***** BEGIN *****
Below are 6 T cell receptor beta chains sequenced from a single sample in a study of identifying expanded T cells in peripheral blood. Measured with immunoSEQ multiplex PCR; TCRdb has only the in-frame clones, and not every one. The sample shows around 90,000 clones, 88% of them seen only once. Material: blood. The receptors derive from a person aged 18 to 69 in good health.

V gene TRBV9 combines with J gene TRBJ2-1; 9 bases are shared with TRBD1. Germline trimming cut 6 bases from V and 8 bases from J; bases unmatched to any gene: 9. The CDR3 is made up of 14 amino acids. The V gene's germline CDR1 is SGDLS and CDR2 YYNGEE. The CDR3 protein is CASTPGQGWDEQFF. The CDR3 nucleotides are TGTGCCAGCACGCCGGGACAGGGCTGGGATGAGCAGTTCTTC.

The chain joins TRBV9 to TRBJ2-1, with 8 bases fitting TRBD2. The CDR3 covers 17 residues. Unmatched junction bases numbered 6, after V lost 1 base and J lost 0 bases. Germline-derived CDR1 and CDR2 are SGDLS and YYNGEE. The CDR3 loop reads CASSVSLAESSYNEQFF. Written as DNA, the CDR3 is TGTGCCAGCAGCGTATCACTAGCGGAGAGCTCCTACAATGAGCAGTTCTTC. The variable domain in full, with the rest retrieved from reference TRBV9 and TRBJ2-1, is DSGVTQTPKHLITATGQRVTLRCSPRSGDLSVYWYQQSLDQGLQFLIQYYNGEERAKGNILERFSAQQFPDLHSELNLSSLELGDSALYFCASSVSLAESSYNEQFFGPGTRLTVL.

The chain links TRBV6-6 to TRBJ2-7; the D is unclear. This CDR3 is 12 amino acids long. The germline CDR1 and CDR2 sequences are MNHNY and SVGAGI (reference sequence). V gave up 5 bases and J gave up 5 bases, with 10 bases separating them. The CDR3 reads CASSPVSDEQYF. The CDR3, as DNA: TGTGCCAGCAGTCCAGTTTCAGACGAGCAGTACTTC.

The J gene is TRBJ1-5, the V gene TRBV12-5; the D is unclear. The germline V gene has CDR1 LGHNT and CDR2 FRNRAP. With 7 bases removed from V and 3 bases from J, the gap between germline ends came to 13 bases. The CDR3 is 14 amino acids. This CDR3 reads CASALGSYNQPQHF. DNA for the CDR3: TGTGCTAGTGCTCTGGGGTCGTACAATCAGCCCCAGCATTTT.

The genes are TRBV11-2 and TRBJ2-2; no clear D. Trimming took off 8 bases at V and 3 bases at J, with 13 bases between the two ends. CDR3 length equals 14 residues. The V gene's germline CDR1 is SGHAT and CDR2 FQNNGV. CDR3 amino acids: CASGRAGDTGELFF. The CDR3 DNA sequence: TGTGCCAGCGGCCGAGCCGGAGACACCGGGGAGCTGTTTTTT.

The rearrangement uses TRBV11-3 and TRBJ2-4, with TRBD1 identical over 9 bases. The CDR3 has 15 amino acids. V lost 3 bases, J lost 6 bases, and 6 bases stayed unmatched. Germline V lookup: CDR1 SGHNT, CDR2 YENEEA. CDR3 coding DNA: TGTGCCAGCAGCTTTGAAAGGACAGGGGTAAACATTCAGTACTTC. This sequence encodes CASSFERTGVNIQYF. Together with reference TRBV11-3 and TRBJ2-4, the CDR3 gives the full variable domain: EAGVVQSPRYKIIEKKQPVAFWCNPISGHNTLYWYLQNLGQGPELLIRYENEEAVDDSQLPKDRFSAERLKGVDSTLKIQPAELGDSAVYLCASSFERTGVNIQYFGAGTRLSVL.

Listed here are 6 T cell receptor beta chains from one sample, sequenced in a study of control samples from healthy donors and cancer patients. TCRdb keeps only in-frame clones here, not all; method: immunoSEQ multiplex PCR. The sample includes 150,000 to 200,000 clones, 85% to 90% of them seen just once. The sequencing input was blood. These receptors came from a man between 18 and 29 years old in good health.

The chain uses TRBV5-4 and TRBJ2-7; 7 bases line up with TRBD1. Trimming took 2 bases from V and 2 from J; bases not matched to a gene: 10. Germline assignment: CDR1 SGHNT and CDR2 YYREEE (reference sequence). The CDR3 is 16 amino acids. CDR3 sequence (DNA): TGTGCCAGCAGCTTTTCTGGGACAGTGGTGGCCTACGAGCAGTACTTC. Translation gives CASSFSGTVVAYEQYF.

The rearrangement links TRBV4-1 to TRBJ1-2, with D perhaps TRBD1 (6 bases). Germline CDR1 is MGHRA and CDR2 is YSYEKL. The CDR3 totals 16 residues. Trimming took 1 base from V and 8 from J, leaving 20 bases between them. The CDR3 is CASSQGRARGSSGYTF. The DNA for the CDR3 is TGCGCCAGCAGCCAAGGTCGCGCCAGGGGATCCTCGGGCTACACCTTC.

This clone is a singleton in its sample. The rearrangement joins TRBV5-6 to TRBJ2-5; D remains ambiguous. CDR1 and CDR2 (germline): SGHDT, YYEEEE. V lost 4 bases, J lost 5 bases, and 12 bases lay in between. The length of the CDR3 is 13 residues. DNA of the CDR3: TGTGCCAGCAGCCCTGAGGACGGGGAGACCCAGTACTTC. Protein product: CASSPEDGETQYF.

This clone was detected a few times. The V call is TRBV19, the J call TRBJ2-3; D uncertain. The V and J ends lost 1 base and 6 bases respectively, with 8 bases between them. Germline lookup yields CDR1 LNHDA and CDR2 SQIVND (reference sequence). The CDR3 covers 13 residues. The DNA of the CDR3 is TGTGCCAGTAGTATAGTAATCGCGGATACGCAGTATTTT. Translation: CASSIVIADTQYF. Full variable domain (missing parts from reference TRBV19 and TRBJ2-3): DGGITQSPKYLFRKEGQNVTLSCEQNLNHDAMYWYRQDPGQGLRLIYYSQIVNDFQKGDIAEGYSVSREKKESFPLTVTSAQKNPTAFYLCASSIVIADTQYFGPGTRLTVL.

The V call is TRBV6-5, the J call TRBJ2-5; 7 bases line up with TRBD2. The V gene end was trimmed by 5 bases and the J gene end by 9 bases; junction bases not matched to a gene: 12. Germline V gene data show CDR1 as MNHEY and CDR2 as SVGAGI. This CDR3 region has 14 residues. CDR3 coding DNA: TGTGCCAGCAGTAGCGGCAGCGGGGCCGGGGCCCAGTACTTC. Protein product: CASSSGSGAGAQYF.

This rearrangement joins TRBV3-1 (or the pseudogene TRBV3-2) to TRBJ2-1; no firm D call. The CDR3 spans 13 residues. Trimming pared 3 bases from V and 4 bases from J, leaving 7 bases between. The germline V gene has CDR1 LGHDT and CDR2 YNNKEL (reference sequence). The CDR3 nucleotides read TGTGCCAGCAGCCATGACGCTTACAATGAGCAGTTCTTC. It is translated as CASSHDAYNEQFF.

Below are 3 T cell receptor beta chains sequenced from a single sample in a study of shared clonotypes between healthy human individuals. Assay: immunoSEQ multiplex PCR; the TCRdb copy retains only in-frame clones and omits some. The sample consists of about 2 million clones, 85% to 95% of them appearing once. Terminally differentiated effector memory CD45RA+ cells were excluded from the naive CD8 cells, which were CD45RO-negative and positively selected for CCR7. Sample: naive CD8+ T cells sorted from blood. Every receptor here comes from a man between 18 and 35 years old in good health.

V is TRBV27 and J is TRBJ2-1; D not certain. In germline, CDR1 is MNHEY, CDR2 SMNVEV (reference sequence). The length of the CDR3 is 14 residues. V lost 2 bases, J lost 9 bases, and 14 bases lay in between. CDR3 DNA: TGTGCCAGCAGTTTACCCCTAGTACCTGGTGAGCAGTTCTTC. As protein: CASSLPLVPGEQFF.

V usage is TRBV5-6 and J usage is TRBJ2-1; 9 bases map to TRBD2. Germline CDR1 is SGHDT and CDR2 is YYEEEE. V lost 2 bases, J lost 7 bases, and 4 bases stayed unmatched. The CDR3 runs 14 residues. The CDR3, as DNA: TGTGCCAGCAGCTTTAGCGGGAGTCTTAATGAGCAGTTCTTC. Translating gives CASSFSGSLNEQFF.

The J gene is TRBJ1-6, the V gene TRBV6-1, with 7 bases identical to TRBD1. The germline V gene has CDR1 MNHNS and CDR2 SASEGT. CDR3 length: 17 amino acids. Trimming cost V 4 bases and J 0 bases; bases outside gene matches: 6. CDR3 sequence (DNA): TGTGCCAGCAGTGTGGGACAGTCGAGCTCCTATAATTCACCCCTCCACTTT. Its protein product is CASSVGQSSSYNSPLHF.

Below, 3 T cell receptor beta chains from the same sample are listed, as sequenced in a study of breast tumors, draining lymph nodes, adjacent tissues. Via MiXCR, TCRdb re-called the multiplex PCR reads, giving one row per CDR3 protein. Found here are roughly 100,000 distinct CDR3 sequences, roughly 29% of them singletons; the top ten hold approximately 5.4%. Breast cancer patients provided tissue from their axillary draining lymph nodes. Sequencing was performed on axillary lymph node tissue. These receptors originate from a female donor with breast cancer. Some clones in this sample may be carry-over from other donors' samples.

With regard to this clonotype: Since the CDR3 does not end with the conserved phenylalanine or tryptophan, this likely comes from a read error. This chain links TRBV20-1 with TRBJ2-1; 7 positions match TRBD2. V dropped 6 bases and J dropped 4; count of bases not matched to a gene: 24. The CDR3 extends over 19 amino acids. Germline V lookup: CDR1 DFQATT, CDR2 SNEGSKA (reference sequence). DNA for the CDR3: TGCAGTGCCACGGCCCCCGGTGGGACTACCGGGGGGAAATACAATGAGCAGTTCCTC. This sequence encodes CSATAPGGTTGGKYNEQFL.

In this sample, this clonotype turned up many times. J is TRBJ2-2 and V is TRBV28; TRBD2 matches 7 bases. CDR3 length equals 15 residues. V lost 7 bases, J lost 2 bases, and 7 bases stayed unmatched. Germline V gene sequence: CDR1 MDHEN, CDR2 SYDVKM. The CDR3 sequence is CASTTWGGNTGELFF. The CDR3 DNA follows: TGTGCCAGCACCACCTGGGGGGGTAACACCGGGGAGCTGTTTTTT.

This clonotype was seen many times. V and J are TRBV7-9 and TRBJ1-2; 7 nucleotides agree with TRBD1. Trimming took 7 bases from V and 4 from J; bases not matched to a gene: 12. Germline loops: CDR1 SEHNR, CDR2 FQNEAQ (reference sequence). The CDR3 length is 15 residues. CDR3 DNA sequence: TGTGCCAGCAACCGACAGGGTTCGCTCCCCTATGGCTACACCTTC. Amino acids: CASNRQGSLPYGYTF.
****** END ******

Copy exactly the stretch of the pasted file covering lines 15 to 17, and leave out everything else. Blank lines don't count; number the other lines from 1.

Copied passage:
Below are 3 T cell receptor beta chains sequenced from a single sample in a study of shared clonotypes between healthy human individuals. Assay: immunoSEQ multiplex PCR; the TCRdb copy retains only in-frame clones and omits some. The sample consists of about 2 million clones, 85% to 95% of them appearing once. Terminally differentiated effector memory CD45RA+ cells were excluded from the naive CD8 cells, which were CD45RO-negative and positively selected for CCR7. Sample: naive CD8+ T cells sorted from blood. Every receptor here comes from a man between 18 and 35 years old in good health.

V is TRBV27 and J is TRBJ2-1; D not certain. In germline, CDR1 is MNHEY, CDR2 SMNVEV (reference sequence). The length of the CDR3 is 14 residues. V lost 2 bases, J lost 9 bases, and 14 bases lay in between. CDR3 DNA: TGTGCCAGCAGTTTACCCCTAGTACCTGGTGAGCAGTTCTTC. As protein: CASSLPLVPGEQFF.

V usage is TRBV5-6 and J usage is TRBJ2-1; 9 bases map to TRBD2. Germline CDR1 is SGHDT and CDR2 is YYEEEE. V lost 2 bases, J lost 7 bases, and 4 bases stayed unmatched. The CDR3 runs 14 residues. The CDR3, as DNA: TGTGCCAGCAGCTTTAGCGGGAGTCTTAATGAGCAGTTCTTC. Translating gives CASSFSGSLNEQFF.